The world needs responsible AI

By Olivia Henry, the Australian Science Media Centre

Artificial intelligence (AI) is changing the way we live.

From your ‘up next’ playlist, to chatbots and even garbage trucks, AI is already in our homes and on our streets.

A report this week by the Australian Academy of Technological Sciences (ATSE) and the Australian Institute for Machine Learning (AIML) says it’s make or break time to embrace a responsible AI future.
Speaking to the AusSMC earlier this week, AI experts presented the report findings, which include a compilation of never-before-published insights from 13 Australian AI leaders.
“Just as the steam engine fundamentally changed the way that people lived and worked, AI is the steam engine of today, if you like,” says ATSE CEO, Kylie Walker.
Australia not only has the expertise, the industry, and the stability to lead AI development, according to Walker, but also the governance in place to make sure it’s done responsibly and inclusively.  
But what does this mean? According to the report, there is a growing awareness that AI systems can carry the biases of their creators, as well as the data used to train them.
This idea is echoed in recent research.

One study found AI image generators think 98% of surgeons are white and male, and another found AI-generated content consistently depicted men as strong, competent leaders, while women were often portrayed as emotional and ineffective.
As AI is increasingly used to support everyday processes from automated employment to medical care, responsible AI development should help to address our most pressing social challenges such as inequality, rather than add to them, says Professor Shazia Sadiq FTSE from the University of Queensland.
To add to this, concerns around consent and ownership of data is also an issue.
“Many current AI systems are trained using data from publicly available sources such as Wikipedia,” Sadiq says.
“This data is often collected without the explicit consent of the people who created the content. Creative industries in particular have a lot at stake here.”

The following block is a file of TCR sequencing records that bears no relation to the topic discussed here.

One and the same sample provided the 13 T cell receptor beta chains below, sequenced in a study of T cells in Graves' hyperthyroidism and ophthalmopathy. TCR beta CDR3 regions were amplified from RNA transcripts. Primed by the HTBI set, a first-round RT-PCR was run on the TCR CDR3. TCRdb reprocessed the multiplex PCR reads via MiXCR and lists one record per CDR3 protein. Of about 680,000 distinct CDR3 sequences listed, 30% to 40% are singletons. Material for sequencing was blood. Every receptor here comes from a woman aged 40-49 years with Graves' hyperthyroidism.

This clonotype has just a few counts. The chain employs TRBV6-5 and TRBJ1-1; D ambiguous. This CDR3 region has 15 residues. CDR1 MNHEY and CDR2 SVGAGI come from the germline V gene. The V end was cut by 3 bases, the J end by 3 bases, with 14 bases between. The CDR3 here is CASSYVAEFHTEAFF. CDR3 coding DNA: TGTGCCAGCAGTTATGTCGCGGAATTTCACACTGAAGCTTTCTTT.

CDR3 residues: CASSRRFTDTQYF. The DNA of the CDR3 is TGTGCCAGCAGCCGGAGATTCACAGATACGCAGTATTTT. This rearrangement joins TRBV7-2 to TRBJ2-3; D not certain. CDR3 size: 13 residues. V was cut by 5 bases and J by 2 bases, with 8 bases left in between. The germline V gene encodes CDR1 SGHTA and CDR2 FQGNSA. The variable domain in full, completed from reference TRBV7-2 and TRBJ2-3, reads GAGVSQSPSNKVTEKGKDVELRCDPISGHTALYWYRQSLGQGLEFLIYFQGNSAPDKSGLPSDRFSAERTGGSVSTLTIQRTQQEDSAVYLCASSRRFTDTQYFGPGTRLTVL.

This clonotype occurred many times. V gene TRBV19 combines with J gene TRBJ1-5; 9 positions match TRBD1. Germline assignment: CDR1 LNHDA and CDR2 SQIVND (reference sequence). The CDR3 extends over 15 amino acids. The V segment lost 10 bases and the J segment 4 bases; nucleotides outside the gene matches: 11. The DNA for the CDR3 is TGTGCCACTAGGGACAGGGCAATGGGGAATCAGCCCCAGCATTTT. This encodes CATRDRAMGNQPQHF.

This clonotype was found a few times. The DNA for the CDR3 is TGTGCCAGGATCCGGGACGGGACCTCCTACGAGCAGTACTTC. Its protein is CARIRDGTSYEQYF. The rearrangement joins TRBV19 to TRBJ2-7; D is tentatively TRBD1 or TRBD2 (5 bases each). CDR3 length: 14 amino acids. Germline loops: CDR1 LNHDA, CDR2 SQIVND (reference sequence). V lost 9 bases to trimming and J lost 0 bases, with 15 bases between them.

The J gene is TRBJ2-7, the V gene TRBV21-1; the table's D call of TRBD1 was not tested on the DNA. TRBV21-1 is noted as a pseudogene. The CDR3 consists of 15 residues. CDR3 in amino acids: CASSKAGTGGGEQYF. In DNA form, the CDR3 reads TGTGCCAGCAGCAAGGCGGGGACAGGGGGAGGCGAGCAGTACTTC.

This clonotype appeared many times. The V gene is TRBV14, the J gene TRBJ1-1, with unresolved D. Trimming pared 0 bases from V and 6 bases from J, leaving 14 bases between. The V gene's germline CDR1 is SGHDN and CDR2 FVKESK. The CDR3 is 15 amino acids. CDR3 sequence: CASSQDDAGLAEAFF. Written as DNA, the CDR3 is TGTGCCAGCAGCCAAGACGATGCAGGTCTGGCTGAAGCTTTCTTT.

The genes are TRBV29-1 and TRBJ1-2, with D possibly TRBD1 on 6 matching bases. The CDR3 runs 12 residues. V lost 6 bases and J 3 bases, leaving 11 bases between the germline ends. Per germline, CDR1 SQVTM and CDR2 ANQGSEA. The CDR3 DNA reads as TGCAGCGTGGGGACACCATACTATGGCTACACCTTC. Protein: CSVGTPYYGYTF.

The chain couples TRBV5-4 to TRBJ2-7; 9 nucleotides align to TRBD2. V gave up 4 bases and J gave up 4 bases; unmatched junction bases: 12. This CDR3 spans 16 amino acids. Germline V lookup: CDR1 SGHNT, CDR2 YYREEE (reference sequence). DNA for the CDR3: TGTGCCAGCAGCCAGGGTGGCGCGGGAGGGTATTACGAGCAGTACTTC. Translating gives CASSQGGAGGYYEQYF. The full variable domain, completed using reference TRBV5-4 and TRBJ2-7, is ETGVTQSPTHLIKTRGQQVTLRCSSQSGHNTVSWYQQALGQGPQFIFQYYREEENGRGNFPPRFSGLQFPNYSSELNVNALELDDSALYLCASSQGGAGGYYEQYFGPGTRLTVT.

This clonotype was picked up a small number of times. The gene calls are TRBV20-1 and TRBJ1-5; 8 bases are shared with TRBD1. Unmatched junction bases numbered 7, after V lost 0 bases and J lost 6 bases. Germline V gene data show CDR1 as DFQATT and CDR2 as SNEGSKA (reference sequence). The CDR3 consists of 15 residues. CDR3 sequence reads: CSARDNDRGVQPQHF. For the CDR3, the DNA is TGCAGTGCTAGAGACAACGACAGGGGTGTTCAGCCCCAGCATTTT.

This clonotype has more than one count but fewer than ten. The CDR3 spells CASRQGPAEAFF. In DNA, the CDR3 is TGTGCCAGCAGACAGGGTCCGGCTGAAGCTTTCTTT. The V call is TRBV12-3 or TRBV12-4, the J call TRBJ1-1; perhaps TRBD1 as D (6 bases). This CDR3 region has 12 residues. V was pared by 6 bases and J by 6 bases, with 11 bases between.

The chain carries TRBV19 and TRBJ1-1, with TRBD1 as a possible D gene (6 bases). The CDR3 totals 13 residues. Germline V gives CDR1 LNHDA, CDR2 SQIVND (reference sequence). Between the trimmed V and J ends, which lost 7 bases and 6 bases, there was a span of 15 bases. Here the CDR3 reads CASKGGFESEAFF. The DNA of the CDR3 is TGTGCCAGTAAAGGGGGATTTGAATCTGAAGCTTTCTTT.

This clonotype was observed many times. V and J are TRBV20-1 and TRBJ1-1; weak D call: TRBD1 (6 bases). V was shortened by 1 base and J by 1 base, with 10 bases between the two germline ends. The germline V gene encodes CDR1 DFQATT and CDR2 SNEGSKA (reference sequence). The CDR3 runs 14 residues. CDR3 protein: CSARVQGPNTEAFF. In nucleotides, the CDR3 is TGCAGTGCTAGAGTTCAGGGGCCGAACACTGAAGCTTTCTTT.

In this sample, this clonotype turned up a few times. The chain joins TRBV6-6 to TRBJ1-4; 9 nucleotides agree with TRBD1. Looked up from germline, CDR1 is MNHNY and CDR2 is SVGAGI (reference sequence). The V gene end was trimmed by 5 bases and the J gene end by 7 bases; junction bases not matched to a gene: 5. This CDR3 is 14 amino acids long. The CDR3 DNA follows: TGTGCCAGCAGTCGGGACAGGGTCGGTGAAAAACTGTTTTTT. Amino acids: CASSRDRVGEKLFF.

What is degenerative AI?

But Director of the National AI Centre, Stela Solar, says responsible AI could help navigate these problems.
“Often AI has been placed in a binary or polarised discussion. AI is not a ‘yes/no’ question; AI is a ‘how’ question,” she says.
“To me, responsible AI is about the method of deploying, designing and developing AI systems to mitigate unintended consequences while creating value.”
Director of the Australian Institute for Machine Learning, Professor Simon Lucey, says the need for responsible AI is exciting, because it means AI has reached a point of maturity where the technology now needs guardrails to match society’s values and ethics.
“It’s really coming up! We’re seeing it in products, we’re seeing things like ChatGPT, we’re seeing autonomous vehicles, we’re seeing robots, we’re seeing new types of antibiotics that are being developed.”
Lucey added that Australia has a huge talent pool for AI, which could diversify our economy and hugely benefit our industries.
“There’s a real opportunity for the Australian Government to kind of lean into… actually having a big coherent strategy around ‘how do we get world class, responsible AI?’ We have all the pieces. But how can we put all these bits together? I think that’s another really exciting opportunity that lays before us,” he says.

Watch the full AusSMC News Briefing: Australia’s AI moment has arrived and it’s make or break time.

This article originally appeared in Science Deadline, a weekly newsletter from the AusSMC. You are free to republish this story, in full, with appropriate credit. 

Buy cosmos print magazine

Please login to favourite this article.